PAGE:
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The tcpd program can be set up to monitor incoming requests for telnet, finger, ftp, exec, rsh, rlogin, tftp, talk, comsat and other services that have a one-to-one mapping onto executable files.
The program supports both 4.3BSD-style sockets and System V.4-style TLI. Functionality may be limited when the protocol underneath TLI is not an internet protocol.
Operation is as follows: whenever a request for service arrives, the inetd daemon is tricked into running the tcpd program instead of the desired server. tcpd logs the request and does some additional checks. When all is well, tcpd runs the appropriate server program and goes away.
Optional features are: pattern-based access control, client username lookups with the RFC 931 etc. protocol, protection against hosts that pretend to have someone elses host name, and protection against hosts that pretend to have someone elses network address.
In order to find out where your logs are going, examine the syslog configuration file, usually /etc/syslog.conf.
tcpd verifies the client host name that is returned by the address->name DNS server by looking at the host name and address that are returned by the name->address DNS server. If any discrepancy is detected, tcpd concludes that it is dealing with a host that pretends to have someone elses host name.
If the sources are compiled with -DPARANOID, tcpd will drop the connection in case of a host name/address mismatch. Otherwise, the hostname can be matched with the PARANOID wildcard, after which suitable action can be taken.
In order to monitor access to the finger service, move the original finger daemon to the "other" place and install tcpd in the place of the original finger daemon. No changes are required to configuration files.
# mkdir /other/place # mv /usr/etc/in.fingerd /other/place # cp tcpd /usr/etc/in.fingerd
The example assumes that the network daemons live in /usr/etc. On some systems, network daemons live in /usr/sbin or in /usr/libexec, or have no `in. prefix to their name.
In order to monitor access to the finger service, perform the following edits on the inetd configuration file (usually /etc/inetd.conf or /etc/inet/inetd.conf):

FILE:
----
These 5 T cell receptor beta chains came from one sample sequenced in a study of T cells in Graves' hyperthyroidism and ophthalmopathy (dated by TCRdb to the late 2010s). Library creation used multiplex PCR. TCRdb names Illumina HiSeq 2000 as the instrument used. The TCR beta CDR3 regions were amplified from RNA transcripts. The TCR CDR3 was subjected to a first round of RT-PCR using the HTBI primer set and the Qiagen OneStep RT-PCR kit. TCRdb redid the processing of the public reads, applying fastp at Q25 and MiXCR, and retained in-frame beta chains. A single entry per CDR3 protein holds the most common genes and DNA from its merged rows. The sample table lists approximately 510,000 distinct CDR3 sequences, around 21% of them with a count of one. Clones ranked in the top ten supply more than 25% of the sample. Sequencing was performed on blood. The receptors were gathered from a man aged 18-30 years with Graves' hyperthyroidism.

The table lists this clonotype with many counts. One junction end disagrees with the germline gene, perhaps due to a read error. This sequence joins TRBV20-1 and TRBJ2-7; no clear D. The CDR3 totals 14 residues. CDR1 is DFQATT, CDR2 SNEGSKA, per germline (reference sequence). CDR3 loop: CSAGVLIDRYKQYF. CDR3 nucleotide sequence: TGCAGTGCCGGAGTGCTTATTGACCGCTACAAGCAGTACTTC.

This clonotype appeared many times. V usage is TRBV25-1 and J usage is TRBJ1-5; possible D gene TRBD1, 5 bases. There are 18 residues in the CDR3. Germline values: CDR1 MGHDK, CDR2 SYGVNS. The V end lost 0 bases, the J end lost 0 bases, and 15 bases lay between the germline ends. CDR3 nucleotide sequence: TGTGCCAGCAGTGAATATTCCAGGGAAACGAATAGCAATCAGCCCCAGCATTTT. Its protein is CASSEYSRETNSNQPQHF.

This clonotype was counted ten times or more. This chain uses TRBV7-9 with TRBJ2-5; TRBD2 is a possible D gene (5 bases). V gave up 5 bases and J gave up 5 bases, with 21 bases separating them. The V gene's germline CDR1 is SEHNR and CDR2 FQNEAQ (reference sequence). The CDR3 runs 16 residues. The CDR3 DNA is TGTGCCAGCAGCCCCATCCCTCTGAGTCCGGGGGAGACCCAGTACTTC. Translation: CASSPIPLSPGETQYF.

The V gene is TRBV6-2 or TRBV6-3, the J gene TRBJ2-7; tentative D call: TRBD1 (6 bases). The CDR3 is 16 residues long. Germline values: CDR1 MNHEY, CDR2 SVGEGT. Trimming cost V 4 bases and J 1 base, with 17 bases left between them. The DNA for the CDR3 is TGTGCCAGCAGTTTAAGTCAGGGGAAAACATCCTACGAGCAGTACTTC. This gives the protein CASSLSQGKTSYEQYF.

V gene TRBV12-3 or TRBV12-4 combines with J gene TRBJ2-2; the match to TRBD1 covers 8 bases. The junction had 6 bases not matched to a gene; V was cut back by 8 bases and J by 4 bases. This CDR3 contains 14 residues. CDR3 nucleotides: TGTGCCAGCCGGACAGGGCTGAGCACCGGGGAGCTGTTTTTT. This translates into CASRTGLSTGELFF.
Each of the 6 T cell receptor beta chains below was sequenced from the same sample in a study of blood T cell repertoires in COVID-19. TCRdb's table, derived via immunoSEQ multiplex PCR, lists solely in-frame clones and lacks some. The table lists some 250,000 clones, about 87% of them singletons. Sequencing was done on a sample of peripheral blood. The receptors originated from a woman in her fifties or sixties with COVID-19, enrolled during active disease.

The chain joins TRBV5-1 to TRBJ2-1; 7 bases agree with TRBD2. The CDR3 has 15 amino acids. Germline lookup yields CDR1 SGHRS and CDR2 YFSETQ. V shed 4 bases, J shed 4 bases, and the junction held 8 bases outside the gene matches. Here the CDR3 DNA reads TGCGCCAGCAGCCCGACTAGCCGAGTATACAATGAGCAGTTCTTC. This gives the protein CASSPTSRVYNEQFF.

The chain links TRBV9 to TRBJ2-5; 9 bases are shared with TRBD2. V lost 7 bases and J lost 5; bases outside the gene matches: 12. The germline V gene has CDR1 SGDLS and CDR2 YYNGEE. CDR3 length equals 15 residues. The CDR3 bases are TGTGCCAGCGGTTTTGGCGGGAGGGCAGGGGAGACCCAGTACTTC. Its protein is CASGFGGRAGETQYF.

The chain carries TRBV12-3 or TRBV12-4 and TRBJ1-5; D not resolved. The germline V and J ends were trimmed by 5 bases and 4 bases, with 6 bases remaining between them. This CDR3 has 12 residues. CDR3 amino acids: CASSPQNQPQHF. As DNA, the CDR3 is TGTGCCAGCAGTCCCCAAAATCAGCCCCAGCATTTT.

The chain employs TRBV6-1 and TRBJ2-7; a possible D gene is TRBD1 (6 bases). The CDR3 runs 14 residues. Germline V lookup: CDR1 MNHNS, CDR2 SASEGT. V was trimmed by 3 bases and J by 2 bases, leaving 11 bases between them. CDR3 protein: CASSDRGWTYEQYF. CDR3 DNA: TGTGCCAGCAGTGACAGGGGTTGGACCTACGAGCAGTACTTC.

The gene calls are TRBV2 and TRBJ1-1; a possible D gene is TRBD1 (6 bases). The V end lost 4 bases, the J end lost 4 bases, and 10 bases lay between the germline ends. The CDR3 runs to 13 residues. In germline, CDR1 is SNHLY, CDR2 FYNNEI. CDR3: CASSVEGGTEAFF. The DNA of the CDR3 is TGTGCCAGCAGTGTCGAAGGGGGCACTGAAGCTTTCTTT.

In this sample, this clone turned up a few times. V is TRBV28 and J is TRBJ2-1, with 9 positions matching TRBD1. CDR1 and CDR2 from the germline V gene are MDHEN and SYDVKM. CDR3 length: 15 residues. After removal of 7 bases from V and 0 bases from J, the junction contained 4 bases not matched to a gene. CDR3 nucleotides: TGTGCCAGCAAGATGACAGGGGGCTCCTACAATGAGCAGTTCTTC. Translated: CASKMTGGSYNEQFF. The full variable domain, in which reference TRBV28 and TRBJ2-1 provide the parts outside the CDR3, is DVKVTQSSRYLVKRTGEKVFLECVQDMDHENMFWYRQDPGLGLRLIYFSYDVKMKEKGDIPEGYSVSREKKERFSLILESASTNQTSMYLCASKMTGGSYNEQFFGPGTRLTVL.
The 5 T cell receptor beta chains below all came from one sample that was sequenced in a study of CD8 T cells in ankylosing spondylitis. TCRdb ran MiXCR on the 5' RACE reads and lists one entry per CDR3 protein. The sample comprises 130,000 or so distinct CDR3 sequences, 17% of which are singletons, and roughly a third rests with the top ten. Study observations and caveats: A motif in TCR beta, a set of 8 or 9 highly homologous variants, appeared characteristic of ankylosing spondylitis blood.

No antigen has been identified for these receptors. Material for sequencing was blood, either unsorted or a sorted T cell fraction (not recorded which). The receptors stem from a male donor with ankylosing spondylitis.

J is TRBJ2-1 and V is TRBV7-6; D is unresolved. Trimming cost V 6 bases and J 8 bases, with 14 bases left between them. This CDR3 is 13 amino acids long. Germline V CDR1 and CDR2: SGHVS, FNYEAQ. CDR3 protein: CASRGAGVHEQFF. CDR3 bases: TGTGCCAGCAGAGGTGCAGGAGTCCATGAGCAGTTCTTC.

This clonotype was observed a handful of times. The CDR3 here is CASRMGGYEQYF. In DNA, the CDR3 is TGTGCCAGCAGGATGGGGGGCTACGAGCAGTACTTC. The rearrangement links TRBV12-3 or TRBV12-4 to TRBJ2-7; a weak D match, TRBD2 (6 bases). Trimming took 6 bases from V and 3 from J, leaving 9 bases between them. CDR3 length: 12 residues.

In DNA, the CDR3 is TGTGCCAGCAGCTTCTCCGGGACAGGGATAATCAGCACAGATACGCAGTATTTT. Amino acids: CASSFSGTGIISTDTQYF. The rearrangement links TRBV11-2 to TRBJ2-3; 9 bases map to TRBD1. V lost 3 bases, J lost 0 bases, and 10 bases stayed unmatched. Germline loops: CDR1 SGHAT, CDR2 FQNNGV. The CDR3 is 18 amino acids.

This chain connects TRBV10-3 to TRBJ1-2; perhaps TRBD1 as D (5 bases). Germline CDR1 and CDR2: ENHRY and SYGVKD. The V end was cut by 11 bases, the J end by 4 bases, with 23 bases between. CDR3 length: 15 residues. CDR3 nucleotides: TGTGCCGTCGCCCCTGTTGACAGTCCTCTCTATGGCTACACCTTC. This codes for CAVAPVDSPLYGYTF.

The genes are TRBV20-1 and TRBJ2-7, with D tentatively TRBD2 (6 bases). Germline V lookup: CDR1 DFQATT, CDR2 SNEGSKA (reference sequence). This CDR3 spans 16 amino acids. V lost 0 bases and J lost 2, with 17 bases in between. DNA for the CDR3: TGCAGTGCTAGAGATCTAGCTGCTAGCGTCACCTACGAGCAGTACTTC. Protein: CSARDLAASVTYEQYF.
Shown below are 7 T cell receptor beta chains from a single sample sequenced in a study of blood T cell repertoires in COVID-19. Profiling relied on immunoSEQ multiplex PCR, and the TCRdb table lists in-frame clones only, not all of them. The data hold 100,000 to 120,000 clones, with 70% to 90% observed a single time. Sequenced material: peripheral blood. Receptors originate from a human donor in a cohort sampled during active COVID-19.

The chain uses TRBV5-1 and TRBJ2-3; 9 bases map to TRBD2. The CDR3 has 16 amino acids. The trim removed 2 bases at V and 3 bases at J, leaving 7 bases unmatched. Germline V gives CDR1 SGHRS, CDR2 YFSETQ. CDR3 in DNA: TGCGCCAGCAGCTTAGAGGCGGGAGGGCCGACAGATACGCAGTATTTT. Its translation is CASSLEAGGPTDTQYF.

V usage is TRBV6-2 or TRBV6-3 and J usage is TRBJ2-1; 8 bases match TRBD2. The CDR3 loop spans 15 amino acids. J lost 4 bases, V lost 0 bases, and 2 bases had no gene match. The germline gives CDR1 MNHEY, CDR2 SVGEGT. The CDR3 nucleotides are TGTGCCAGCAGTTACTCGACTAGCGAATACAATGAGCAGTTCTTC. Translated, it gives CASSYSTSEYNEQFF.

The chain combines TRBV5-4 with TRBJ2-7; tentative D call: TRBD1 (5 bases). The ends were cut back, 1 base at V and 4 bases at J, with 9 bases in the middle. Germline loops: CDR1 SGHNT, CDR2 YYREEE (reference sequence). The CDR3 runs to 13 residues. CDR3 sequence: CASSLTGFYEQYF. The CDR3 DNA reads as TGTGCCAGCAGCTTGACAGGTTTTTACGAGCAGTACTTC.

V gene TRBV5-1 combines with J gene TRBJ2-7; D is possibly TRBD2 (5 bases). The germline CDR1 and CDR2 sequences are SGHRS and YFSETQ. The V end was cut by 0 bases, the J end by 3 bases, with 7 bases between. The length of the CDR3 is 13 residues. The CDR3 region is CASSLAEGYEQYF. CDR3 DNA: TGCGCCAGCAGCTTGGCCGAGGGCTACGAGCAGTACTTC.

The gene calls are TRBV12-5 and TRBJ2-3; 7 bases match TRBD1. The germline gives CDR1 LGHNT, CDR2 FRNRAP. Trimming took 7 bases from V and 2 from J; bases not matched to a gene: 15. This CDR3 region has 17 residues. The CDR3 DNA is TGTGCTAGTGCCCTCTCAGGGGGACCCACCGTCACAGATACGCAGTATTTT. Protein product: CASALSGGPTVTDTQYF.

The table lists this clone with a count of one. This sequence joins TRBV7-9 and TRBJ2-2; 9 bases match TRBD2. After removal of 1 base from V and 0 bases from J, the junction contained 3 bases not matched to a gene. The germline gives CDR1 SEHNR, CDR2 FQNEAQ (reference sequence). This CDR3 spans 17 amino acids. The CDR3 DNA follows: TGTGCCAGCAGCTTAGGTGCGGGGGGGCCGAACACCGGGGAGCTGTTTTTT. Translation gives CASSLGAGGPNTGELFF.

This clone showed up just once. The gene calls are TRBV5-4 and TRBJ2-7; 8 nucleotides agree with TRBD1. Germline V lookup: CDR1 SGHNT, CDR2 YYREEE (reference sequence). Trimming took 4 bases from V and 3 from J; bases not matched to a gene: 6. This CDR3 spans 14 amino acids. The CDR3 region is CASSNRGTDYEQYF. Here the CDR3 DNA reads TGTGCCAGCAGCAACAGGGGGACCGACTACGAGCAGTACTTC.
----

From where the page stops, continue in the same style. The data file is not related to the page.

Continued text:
finger stream tcp nowait nobody /usr/etc/in.fingerd in.fingerd
finger stream tcp nowait nobody /some/where/tcpd in.fingerd
The example assumes that the network daemons live in /usr/etc. On some systems, network daemons live in /usr/sbin or in /usr/libexec, the daemons have no `in. prefix to their name, or there is no userid field in the inetd configuration file.
Similar changes will be needed for the other services that are to be covered by tcpd. Send a `kill -HUP to the inetd(8) process to make the changes effective. AIX users may also have to execute the `inetimp command.
ntalk dgram udp wait root /some/where/tcpd /usr/local/lib/ntalkd
Only the last component (ntalkd) of the pathname will be used for access control and logging.
The program does not work with RPC services over TCP. These services are registered as rpc/tcp in the inetd configuration file. The only non-trivial service that is affected by this limitation is rexd, which is used by the on(1) command. This is no great loss. On most systems, rexd is less secure than a wildcard in /etc/hosts.equiv.
RPC broadcast requests (for example: rwall, rup, rusers) always appear to come from the responding host. What happens is that the client broadcasts the request to all portmap daemons on its network; each portmap daemon forwards the request to a local daemon. As far as the rwall etc. daemons know, the request comes from the local host.
The default locations of the host access control tables are:
hosts_access(5), format of the tcpd access control tables. syslog.conf(5), format of the syslogd control file. inetd.conf(5), format of the inetd control file.
Wietse Venema (firstname.lastname@example.org), Department of Mathematics and Computing Science, Eindhoven University of Technology Den Dolech 2, P.O. Box 513, 5600 MB Eindhoven, The Netherlands
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|“||Ken Thompson has an automobile which he helped design. Unlike most automobiles, it has neither speedometer, nor gas gauge, nor any of the other numerous idiot lights which plague the modern driver. Rather, if the driver makes a mistake, a giant “?” lights up in the center of the dashboard. “The experienced driver,” says Thompson, “will usually know what's wrong.”||”|